My first real introduction to EA was in 2012 from an article by Toby Ord: Slate.com/articles/life/ft/2011/01/live_like_a_grad_student_forever.html
Before that time, I had read some of Peter Singer’s work related to poverty philosophy. Since then I’ve been alone, reading and participating in online posts and articles. EA action is very much individual action. Even when volunteering or giving part of my income, I still see that is primarily individualistic. I believe someone can be an EA without knowing about the EA movement.
I first met another EA while traveling to NY for secondary testing (altruistic kidney donation). We talked briefly.* That was my first face-to-face encounter with a fellow EA. Last night I attended my first EA event (a meetup in Madison, WI). Think of it, five years later!
A new friend came along with me. After the meetup, he mentioned how we didn’t do anything. (The event was called “Lightning Talks.”) We just discussed ideas. He had a valid point. It was true.
I reiterated the Lawyer in the Soup Kitchen (mentioned in the beginning of the meetup) about how volunteering time locally is not always the most impactful action. Additionally, I discussed learning about new potential cause areas and how not every EA idea is intuitive. But I had already figured he would bring up “action” versus “philosophy” anyway. So I went further into what a pure “action” or "doing" good meetup could be: I imagine a hardcore EA meetup could be primarily about making money. I mean actually making money during the meetup: contract work.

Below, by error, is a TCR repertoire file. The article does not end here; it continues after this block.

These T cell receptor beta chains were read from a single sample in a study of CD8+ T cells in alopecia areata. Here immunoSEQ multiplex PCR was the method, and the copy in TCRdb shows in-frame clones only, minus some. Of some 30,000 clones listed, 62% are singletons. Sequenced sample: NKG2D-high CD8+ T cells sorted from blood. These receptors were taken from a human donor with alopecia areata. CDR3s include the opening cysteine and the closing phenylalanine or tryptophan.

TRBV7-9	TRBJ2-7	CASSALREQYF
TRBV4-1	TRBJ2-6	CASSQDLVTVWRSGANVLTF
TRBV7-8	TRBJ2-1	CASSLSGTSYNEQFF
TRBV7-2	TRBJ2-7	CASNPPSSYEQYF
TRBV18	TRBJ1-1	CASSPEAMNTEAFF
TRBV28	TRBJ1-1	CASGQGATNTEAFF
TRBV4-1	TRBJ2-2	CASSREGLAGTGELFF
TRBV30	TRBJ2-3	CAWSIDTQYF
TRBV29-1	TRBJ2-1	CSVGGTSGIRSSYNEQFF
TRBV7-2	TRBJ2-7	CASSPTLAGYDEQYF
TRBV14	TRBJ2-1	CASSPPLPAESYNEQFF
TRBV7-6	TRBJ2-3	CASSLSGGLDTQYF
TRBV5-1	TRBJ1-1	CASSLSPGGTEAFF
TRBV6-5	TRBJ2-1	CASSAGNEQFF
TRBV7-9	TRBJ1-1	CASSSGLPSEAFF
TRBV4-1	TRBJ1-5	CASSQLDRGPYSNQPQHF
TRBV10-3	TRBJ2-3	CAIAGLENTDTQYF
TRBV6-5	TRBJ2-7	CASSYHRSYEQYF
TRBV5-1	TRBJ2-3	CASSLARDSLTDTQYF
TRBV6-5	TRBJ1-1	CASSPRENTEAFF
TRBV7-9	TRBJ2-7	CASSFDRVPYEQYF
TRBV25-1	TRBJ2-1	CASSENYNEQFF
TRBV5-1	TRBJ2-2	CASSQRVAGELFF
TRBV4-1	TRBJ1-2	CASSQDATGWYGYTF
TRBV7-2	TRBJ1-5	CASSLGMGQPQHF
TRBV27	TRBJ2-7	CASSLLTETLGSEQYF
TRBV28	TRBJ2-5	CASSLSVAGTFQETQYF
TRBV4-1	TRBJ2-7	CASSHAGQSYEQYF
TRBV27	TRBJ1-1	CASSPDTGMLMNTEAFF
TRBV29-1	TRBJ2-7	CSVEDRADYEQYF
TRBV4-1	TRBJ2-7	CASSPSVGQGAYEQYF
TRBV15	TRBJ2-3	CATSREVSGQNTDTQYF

By learning a programming language, one can freelance their time—anywhere, whenever—by taking on, say, an HTML contract or even non-programming related jobs though freelance websites (e.g., UpWork). Wouldn’t that be incredible? What if most of the time of most EA events involved learning and doing how to do online freelance jobs? EA concepts and key ideas could be the dressing on the side, sprinkled in when needed. The salad could be all those morsels of contract work floating about online.
I imagine such a hardcore meetup would involve pooling the income earned to donate to a specific charity, such as SCI. I realize this would turn off a lot of new people to EA. It's working for free—even if the time included learning [C, C++, JS, Java, Ruby, etc.] language. To someone new, I think it may seem cultish and well...detached. Plus, I think there’d be a gender disparity. Plus the advocacy part of the meetup, learning how to effectively advocate EA to others, would take a hit. Several potential negatives. It depends on the size of the group.
My main question for you: How would you discuss the point from a friend new to EA: “Nothing was practically accomplished at the meeting. Ideas were discussed.”
*Side tangent, we are both vegetarian. I mentioned that I went to an all vegan NY restaurant, and she told me about vegan friends who eat beef—because beef cattle suffer the least. Whether or not this is true, I bring it up when discussing veg*anism to express how Suffering is my primary reason. It bridges a gap in understanding.
Related, but does not mention online freelance/contract work: